By Kathy Torres
So… Here we are in the “dog days” of summer when it’s hot and dry and hard to get motivated to get out in the yard that we were so devoted to in spring. We just want to sit by the pool and sip on a nice, cold drink, right? Unfortunately, it’s the time of year when disease, pests, and weeds begin to affect the beauty of the landscape, and we have to muster up the will to take care of a few problems. For example: Our gorgeous rose bushes were just attacked by japanese beetles (they visited in June); the foliage on the azaleas is being eaten; the crape myrtle has powdery mildew; and brown patch is beginning to rear its ugly head, along with nutsedge in the lawn. Hopefully, you don’t have all of these issues, but it’s likely you’ve “been there, done that” with at least one of them.
The heat and humidity are culprits, for sure, and, when combined with overhead watering, can encourage fungus on shrubbery. A drip system, which waters beneath the foliage, is best. Other than proper watering, there are additional things you can do to minimize fungus problems. Prune inner branching on dense shrubs to provide air and light (best in early spring), especially roses. Remove any “sickly” foliage that has fallen to the ground to prevent the spread to other plants. Look for plant varieties that are disease resistant.
A lawn care program (Wingard’s has one! Click HERE) will go a long way to eliminate weeds in your grass, but a few persistent ones may pop up. Nutsedge and Chamberbitter are very hardy, aggressive weeds appearing in summer. Of course, overhead watering is the only way to water the lawn, however, watering too much can bring on the fungus. Typically, 1 inch of water per week is sufficient for most southern grasses.
Warm weather invites a variety of insects to visit the garden, many of them beneficial, however, some control may be necessary to avoid damage to foliage and fruit. You don’t want to harm the good insects, so make a practice of using organic products or apply pesticides in the early morning before bees are flying.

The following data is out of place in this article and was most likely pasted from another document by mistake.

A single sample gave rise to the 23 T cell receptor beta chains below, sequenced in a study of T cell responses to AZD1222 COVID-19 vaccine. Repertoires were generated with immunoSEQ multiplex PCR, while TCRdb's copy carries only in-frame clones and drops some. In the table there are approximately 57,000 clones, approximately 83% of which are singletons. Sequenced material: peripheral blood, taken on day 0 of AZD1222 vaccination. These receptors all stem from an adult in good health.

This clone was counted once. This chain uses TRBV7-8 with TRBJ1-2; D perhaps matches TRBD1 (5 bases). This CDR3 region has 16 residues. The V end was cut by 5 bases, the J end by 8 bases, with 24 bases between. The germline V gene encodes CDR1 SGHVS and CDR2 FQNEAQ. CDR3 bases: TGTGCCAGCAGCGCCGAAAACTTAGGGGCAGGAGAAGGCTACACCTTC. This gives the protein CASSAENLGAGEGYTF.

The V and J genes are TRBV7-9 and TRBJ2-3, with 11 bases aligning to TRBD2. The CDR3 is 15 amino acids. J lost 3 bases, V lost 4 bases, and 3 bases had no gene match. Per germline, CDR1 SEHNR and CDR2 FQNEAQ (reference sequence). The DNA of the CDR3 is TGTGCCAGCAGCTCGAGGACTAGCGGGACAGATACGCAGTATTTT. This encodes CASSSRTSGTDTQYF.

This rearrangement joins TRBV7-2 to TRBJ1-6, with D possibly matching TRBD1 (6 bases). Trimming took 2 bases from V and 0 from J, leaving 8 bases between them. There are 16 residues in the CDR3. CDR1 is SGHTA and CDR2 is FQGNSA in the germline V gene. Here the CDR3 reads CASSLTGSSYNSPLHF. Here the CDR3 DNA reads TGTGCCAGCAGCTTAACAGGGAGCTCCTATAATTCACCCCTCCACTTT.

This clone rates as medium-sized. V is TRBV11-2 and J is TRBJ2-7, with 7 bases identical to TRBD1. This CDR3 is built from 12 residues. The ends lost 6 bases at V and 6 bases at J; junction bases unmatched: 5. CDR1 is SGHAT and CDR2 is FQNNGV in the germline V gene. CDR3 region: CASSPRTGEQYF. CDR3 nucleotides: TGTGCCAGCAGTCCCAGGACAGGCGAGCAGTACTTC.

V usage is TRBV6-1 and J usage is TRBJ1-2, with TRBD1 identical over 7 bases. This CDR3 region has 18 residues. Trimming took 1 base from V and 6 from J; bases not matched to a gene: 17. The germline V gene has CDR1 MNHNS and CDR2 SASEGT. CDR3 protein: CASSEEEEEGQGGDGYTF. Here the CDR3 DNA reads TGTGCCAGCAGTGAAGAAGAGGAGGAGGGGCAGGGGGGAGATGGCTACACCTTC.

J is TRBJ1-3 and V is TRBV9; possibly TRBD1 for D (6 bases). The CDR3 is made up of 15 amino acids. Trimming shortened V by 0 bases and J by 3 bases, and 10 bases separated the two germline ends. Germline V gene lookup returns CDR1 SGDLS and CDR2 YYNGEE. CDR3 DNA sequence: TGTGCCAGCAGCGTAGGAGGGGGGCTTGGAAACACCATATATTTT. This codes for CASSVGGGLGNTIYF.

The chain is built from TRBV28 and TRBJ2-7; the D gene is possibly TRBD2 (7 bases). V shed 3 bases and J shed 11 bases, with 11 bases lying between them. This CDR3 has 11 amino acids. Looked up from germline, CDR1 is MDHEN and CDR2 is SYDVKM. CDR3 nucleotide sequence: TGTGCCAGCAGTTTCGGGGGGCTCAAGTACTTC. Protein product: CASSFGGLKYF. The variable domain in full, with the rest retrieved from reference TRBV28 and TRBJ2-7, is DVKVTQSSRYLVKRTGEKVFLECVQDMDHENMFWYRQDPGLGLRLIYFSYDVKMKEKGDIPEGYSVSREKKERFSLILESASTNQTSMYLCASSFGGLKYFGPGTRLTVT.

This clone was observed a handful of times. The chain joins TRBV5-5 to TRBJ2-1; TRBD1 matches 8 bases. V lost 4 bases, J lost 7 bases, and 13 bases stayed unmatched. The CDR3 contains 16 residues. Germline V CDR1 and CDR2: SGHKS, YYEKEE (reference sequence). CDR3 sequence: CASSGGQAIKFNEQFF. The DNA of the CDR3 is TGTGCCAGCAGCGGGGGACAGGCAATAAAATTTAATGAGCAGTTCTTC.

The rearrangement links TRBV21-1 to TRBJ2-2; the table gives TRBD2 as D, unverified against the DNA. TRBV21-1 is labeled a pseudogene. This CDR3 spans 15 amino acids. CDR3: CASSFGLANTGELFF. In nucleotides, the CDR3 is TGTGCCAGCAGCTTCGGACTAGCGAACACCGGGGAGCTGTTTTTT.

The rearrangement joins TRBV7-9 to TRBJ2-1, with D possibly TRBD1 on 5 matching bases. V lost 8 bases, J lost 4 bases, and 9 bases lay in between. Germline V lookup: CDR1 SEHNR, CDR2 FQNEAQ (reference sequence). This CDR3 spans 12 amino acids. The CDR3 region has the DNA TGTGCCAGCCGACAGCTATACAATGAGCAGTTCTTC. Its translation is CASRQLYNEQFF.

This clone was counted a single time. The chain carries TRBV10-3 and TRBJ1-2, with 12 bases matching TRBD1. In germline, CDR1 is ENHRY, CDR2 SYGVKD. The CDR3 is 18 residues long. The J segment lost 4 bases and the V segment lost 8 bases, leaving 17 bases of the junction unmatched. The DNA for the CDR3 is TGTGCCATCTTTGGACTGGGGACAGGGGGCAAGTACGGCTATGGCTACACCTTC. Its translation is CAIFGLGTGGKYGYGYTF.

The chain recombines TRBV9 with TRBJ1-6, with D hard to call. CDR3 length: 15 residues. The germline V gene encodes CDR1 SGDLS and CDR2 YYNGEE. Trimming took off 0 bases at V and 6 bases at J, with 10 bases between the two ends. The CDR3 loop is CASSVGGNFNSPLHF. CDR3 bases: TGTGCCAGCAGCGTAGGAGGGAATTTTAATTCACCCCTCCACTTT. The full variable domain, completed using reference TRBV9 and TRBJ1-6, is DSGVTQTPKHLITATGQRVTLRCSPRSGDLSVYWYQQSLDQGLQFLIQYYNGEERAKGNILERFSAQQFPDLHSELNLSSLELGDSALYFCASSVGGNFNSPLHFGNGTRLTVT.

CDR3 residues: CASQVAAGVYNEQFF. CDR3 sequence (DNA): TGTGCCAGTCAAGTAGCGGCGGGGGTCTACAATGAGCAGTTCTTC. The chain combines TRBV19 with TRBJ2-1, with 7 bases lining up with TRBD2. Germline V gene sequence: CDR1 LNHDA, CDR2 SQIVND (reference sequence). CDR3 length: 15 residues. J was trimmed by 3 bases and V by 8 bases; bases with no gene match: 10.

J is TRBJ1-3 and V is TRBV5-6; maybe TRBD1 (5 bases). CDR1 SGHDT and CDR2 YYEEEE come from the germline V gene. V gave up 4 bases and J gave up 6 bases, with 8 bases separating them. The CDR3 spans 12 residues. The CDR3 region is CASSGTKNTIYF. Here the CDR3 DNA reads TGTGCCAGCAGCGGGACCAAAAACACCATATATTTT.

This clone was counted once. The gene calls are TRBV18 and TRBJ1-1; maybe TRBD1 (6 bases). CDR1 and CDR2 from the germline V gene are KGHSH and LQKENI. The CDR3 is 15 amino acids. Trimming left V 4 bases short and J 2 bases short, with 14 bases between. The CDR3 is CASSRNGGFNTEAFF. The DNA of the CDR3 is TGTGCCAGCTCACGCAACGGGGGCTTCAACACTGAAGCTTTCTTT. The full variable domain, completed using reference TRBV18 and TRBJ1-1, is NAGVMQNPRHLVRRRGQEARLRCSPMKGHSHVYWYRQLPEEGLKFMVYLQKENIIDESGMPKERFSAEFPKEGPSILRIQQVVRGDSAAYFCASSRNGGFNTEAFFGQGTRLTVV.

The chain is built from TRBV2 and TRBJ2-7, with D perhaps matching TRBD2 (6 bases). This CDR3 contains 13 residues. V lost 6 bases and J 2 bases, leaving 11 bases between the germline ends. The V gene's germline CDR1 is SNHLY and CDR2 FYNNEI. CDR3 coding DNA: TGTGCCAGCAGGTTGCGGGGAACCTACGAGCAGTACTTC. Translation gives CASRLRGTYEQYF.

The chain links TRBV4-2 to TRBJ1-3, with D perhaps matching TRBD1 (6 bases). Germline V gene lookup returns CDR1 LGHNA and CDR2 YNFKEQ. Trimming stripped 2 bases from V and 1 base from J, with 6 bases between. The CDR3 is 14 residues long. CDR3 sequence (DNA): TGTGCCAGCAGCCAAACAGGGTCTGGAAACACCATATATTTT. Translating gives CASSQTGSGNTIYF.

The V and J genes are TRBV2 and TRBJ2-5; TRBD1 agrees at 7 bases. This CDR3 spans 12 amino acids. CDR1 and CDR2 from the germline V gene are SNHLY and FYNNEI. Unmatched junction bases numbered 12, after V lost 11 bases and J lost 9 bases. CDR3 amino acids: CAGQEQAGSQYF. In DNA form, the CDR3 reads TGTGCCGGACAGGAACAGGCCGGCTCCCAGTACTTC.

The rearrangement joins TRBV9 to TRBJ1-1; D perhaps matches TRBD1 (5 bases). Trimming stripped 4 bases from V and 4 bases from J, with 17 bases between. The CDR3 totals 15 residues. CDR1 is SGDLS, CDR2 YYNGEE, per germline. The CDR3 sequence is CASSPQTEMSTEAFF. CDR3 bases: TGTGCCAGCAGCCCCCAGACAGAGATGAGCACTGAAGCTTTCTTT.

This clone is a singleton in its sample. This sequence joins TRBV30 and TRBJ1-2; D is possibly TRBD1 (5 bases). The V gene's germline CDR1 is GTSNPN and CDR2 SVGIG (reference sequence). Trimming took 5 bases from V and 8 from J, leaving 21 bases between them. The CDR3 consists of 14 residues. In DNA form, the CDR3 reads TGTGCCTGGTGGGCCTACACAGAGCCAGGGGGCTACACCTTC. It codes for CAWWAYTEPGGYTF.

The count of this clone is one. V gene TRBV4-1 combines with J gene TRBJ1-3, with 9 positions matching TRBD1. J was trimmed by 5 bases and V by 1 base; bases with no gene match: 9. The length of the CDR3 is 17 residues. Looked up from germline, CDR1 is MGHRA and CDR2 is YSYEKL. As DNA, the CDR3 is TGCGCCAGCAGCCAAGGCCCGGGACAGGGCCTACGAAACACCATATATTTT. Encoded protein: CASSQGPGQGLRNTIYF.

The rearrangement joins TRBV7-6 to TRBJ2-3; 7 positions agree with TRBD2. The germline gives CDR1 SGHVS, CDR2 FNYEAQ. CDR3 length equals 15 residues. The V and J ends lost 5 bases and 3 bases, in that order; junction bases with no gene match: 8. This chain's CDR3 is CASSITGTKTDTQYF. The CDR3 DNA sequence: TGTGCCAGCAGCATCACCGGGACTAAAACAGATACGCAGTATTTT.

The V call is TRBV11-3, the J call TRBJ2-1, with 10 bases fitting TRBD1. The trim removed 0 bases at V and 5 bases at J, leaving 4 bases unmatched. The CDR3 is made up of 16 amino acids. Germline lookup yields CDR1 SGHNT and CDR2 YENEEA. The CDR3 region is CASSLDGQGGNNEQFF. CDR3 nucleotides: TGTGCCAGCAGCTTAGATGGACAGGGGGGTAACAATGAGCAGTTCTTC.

When faced with all of these challenges, it becomes necessary to take action, (1) to maintain the health of plants and lawn, (2) to protect fruits and vegetables so they can be harvested and (3) to preserve the beauty of the landscape. Many organic and chemical products are available, but it’s important to choose the right one and apply it correctly, potentially more than once. Be aware when choosing what to use on edibles. Some products are safe for your vegetable garden and fruit trees, but NOT all of them, so be sure to read your labels. Requirements relative to temperature are extremely important during the summer. Don’t use oils when the temperature is above 85 degrees, and for those products that can be used in the heat, apply in early morning or evening. ALWAYS read the label carefully and following instructions as indicated.
It can be quite overwhelming finding your way through the Medicine Chest of products available to solve these problems. CONTACT products are available and will have an immediate effect. SYSTEMIC products are absorbed into the root system or the foliage and take a little longer, but are very effective, and can often be applied as a preventive method. At times it may be necessary to use both a CONTACT and a SYSTEMIC product to eliminate the problem if it is severe. We have developed a few CHEAT SHEETS to provide recommendations on product use in dealing with insects, fungus and weeds. Click on the links below to access them. As always, you can rely on staff at Wingard’s to answer any questions you may have, to help you through the problems and keep your landscape at its best.
CLICK HERE for INSECTS
CLICK HERE for FUNGUS
CLICK HERE for LAWN PROBLEMS
There’s Always Something Blooming at Wingard’s